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  #1  
Old 08-03-2011
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Australian Sailing Qualifications

Whilst I know there are many & varied definitions for what people deem a "captain", ranging from the guy wearing the right cap on the boat right through to having obtained a Master Class 3 &/or Skipper Class 1 certificate from the Maritime Authority. I also know that certificates don't match, or in any way substitute for, experience on the water.

With that said, the fact that insurance companies take into account these qualifications, as must (I assume) the regulatory bodies of other countries to some extent - there must be some level of "this certification means this amount of assumed skill & competency". And while I know this must logically be the case, the sheer amount of conflicting information when looking at the sailing schools around Australia is giving me a head-ache!

Is there a knowledgable soul in the forums that could help me out with what qualifications are recognised by the government (or internationally) and what those qualifications mean? At the very least, it'll help me sort out which sailing schools are legit and which ones are yanking my chain.
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Old 08-03-2011
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Ben,
Australia is relatively lax when it comes to this kind of thing. AYF Competent crew or Inshore Skipper will get you a charter boat without too many questions being asked. I'm Offshore Skipper but no insurance company has ever asked me about qualifications though maybe if I invoked the Offshore clause questions might be raised. I still need to sit my final Yachtmaster exam which I may or may not do. Of course in Australia MROVCP or MROCP is essentially mandatory. AYF approved school is probably a good idea.

Evans Starzinger (husband of Beth Evans .. see bethandevans.com) chimed in on a discussion this topic on another forum and Evans suggested that doing Radio, Navigation and Weather courses was more important than Yachtmaster. He may be right.
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Old 08-03-2011
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While sailing in the Whtisundays a few years back I took a TAFE course that covered radio, first Aid and survival equipment. I thought it was a good course, covered the basics. We inflated a life raft, took turns righting it, lit off all kinds of flares etc. It was a classroom type course, instructors were good. I got a "Certificatre II" in Maritme studies, and an Australian Radio Operators permit. This may be a good start for you. Time on the water will be the best training of all...
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Old 08-03-2011
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Bent,

Adding to what Fuzzy said, it all depends what you want to do. AFAIK, the ONLY time qualifications are required by law is if you plan to skipper (or crew) something that has paying passengers on board - and then said vessel must in "in survey" also.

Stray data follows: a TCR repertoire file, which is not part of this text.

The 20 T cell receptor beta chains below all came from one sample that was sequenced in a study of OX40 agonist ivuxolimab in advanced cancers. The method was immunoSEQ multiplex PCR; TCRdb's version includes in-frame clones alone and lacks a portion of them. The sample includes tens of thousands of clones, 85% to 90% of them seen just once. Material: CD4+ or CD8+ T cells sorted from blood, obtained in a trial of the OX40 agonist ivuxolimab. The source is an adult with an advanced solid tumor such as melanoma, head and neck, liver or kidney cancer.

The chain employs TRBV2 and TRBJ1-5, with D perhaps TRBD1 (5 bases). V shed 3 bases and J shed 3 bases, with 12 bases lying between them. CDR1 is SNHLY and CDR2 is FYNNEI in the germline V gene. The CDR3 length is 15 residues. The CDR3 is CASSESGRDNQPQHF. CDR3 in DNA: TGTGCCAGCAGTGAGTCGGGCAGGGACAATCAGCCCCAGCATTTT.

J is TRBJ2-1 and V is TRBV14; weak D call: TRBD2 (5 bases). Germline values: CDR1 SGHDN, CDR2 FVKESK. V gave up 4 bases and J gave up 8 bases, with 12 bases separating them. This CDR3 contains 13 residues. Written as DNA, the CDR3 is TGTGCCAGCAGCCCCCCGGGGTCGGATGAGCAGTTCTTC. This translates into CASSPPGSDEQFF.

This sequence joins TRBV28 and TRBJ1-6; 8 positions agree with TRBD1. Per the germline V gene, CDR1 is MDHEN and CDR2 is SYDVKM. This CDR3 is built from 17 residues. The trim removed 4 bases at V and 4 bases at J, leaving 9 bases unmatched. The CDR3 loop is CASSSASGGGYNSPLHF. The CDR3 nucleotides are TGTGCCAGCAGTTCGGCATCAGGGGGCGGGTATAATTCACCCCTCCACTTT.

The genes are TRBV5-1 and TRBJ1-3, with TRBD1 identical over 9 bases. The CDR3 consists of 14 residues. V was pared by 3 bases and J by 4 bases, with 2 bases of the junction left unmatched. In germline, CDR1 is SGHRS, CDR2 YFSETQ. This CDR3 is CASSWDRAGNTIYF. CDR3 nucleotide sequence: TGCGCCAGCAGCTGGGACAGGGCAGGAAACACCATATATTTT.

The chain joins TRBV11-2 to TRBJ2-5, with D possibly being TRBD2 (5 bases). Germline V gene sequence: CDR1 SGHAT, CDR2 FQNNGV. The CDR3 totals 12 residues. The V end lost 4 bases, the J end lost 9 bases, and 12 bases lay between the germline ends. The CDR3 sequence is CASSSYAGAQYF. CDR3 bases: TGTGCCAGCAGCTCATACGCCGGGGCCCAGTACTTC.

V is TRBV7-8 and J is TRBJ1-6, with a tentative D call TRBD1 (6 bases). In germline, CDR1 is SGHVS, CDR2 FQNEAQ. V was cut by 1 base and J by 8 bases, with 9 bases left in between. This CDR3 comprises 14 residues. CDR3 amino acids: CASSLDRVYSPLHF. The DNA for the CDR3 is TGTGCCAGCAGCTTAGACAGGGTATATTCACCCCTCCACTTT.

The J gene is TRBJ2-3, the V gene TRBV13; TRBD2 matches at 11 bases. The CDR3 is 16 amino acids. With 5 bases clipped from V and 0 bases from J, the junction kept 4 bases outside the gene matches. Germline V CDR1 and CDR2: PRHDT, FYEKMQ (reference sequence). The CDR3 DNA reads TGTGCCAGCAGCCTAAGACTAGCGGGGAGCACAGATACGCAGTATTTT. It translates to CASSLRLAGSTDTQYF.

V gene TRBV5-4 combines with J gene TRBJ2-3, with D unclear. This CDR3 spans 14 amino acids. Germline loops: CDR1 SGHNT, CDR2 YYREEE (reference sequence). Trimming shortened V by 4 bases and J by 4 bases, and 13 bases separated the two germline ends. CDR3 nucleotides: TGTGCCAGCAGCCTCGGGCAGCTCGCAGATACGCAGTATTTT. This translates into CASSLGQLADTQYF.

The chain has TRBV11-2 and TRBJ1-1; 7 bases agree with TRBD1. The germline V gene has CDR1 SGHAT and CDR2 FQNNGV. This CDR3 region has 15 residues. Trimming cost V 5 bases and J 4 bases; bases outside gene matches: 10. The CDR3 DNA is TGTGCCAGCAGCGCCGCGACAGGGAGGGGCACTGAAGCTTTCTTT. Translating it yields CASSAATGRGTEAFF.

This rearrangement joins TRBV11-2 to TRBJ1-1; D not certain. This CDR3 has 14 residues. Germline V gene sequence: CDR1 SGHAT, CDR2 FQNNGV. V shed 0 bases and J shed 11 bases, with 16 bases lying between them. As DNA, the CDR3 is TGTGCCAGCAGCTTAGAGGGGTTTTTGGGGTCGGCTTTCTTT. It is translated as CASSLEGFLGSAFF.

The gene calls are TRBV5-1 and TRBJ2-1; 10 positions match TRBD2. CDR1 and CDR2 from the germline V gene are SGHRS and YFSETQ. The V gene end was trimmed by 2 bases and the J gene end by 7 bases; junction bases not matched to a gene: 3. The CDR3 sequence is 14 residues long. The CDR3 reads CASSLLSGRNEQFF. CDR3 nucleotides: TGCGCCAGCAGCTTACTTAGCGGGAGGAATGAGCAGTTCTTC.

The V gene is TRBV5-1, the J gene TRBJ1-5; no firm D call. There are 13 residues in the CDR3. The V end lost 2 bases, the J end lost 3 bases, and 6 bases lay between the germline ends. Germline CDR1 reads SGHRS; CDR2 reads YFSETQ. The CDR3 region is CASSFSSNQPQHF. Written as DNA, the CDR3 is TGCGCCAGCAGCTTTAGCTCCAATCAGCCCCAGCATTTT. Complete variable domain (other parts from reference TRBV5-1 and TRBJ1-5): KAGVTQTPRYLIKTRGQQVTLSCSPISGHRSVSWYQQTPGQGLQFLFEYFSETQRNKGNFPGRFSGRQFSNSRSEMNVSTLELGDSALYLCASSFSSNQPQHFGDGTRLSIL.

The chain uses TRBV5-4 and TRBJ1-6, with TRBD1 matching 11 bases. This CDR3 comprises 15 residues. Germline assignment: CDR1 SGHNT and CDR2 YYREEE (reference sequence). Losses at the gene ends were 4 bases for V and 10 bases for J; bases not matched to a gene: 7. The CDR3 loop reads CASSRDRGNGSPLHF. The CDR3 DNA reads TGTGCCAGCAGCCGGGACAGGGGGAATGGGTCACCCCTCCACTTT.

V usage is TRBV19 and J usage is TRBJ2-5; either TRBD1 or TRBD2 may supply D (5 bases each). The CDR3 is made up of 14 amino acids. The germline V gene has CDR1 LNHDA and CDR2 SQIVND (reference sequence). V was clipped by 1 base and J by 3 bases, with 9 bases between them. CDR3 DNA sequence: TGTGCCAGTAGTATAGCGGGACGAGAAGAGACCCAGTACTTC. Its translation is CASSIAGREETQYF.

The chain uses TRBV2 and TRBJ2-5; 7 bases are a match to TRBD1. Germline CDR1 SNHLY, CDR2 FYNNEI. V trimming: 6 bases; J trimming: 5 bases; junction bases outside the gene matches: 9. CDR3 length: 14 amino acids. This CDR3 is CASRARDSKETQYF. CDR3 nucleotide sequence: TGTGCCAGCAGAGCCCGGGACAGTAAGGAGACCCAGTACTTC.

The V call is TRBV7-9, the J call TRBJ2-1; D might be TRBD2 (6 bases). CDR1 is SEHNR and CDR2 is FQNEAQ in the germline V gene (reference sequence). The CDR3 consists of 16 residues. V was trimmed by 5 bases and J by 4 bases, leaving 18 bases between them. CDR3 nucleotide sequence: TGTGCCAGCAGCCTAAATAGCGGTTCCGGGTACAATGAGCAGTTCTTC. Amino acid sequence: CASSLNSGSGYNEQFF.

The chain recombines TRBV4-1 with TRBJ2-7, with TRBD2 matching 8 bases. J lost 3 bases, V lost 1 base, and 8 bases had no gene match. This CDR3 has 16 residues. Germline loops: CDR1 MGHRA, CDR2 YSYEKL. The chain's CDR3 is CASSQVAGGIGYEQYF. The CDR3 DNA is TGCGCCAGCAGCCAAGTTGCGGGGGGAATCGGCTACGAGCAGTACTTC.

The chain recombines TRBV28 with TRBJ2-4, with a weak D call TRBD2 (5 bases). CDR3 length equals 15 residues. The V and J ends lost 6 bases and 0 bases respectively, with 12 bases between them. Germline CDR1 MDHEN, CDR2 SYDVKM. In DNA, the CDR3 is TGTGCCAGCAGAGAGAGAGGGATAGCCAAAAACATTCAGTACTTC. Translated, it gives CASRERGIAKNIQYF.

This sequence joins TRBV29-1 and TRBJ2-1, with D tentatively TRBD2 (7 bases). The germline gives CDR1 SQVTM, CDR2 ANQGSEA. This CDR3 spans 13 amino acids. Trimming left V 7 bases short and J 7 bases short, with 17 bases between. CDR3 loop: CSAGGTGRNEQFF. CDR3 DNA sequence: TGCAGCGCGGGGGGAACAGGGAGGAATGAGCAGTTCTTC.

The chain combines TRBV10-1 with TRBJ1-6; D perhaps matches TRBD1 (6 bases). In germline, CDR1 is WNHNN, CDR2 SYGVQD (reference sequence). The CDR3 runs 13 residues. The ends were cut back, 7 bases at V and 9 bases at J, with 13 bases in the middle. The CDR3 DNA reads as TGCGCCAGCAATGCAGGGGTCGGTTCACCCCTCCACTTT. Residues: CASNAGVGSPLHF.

Qualifications are many and varied and are recognised internationally. The traditional ones start with Deckhand (someone who can tie a throw a mooring line without hitting someone too often) through Coxwain all the way up to the various Master/Skipper grades(all referred to as "captain"). All of these are about obtaining Certificates of Competency to reach the next level and some are restricted to particular areas (eg. Sydney Harbour, Pittwater, etc.) and not valid anywhere else - but it sounds like the regulations are soon to change. Have a look here for more info. These are all in-classroom in-Tasmania full-time courses.

Sailing qualifications get a bit more fuzzy, but generally, if you want to skipper a chartered yacht, for profit, across the pacific you'll need an RYA Yachtmaster (Offshore) certificate.

In a nutshell, if they aren't offering RYA-approved courses - don't expect it to mean a thing outside Australia.
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Last edited by Classic30; 08-03-2011 at 08:27 PM.
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Old 08-03-2011
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Thanks guys. So the take-away seems to be that, whilst some insurance companies ask for your certification, not all of them do and that if I am going to get my certification, it's probably best to get the RYA Yachtmaster Certificates of Competency (Coastal, Offshore, then Ocean).

Much appreciated. There are a few schools I saw offering courses on these qualifications (and high cost, but that's a separate discussion/rant ), so my wife & I will start looking into these.

One last thing that perhaps you almighty god's of yachting knowledge might be able to assist me with (was that enough sucking up? I can do more if required ). Yachting Australia claims there is an International Certificate of Competency (ICC) that is generally required in Europe. Whilst I know we have some of the best cruising grounds in the world, it is our intention to one day sail ourselves up that way (yes, we're crazy enough to even consider sailing Britannia one day ).